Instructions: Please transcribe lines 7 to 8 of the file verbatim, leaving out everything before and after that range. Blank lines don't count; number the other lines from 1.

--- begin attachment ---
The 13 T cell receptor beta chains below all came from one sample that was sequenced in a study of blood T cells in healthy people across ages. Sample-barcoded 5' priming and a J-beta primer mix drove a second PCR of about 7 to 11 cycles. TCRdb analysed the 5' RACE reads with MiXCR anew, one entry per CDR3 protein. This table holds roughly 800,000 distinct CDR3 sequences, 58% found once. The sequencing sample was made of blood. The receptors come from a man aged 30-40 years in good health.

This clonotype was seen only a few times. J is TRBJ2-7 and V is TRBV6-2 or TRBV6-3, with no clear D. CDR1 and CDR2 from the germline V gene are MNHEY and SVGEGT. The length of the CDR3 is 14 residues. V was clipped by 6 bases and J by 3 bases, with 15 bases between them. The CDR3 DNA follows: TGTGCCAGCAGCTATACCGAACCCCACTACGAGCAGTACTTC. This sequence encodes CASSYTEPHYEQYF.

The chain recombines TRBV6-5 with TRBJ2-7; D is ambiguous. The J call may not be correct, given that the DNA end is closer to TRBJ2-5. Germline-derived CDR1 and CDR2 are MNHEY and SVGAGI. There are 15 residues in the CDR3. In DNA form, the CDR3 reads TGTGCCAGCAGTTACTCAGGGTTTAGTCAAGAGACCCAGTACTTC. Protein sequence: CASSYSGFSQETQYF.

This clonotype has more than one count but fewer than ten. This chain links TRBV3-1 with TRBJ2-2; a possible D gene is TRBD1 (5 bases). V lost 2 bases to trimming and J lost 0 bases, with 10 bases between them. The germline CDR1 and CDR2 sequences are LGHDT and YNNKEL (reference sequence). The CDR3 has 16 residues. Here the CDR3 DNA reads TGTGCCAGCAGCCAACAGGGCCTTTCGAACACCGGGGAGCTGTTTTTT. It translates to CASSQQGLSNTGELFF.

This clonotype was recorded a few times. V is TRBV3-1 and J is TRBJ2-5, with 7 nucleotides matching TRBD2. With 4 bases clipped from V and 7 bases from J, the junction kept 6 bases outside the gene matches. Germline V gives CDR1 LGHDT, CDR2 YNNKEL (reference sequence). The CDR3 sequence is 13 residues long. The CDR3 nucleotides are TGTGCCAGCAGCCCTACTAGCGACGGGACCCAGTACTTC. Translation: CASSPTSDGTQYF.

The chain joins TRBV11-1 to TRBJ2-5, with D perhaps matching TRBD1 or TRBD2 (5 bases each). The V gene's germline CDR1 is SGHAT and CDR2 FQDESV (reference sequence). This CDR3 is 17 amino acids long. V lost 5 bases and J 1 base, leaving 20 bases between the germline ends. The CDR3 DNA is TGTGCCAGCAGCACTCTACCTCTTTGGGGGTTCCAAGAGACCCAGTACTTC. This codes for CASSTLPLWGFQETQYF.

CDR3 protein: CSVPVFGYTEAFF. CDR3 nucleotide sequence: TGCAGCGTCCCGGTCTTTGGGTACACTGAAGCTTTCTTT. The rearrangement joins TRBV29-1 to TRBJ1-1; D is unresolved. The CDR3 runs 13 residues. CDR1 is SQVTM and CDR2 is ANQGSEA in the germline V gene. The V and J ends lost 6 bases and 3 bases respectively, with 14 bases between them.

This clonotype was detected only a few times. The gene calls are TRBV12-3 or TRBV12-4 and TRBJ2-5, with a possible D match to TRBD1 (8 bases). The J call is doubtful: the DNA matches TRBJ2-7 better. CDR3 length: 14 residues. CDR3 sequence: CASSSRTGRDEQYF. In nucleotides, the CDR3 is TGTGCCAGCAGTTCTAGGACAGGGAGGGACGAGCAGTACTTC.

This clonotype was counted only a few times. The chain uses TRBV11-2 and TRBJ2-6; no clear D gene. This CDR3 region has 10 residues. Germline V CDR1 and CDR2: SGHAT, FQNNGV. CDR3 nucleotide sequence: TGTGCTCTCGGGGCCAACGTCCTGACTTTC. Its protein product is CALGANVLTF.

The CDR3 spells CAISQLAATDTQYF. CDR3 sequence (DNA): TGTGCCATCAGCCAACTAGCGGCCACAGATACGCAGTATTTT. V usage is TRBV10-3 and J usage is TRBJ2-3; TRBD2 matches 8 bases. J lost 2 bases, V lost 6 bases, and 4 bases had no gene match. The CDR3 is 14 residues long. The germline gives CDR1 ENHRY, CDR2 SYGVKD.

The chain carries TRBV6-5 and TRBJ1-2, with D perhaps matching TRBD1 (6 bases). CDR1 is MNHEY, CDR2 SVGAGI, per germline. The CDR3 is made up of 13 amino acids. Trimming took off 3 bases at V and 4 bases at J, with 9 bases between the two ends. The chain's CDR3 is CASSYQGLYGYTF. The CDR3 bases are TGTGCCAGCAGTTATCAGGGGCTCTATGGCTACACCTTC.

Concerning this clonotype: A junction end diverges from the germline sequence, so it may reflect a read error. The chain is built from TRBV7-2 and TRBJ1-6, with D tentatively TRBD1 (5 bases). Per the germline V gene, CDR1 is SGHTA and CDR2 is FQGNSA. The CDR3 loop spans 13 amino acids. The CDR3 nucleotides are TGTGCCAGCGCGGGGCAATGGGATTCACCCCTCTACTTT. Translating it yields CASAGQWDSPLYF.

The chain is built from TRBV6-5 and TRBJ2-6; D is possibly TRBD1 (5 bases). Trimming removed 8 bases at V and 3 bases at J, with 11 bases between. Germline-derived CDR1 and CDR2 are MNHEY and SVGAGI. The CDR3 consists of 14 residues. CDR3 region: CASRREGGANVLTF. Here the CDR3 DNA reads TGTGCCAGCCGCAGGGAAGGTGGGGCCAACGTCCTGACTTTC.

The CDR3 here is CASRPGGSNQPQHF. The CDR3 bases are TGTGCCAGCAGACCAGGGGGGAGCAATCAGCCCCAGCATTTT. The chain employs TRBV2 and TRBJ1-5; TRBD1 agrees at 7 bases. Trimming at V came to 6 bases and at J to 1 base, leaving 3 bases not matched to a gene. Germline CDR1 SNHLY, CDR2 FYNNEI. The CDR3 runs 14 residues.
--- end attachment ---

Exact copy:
CDR3 protein: CSVPVFGYTEAFF. CDR3 nucleotide sequence: TGCAGCGTCCCGGTCTTTGGGTACACTGAAGCTTTCTTT. The rearrangement joins TRBV29-1 to TRBJ1-1; D is unresolved. The CDR3 runs 13 residues. CDR1 is SQVTM and CDR2 is ANQGSEA in the germline V gene. The V and J ends lost 6 bases and 3 bases respectively, with 14 bases between them.

This clonotype was detected only a few times. The gene calls are TRBV12-3 or TRBV12-4 and TRBJ2-5, with a possible D match to TRBD1 (8 bases). The J call is doubtful: the DNA matches TRBJ2-7 better. CDR3 length: 14 residues. CDR3 sequence: CASSSRTGRDEQYF. In nucleotides, the CDR3 is TGTGCCAGCAGTTCTAGGACAGGGAGGGACGAGCAGTACTTC.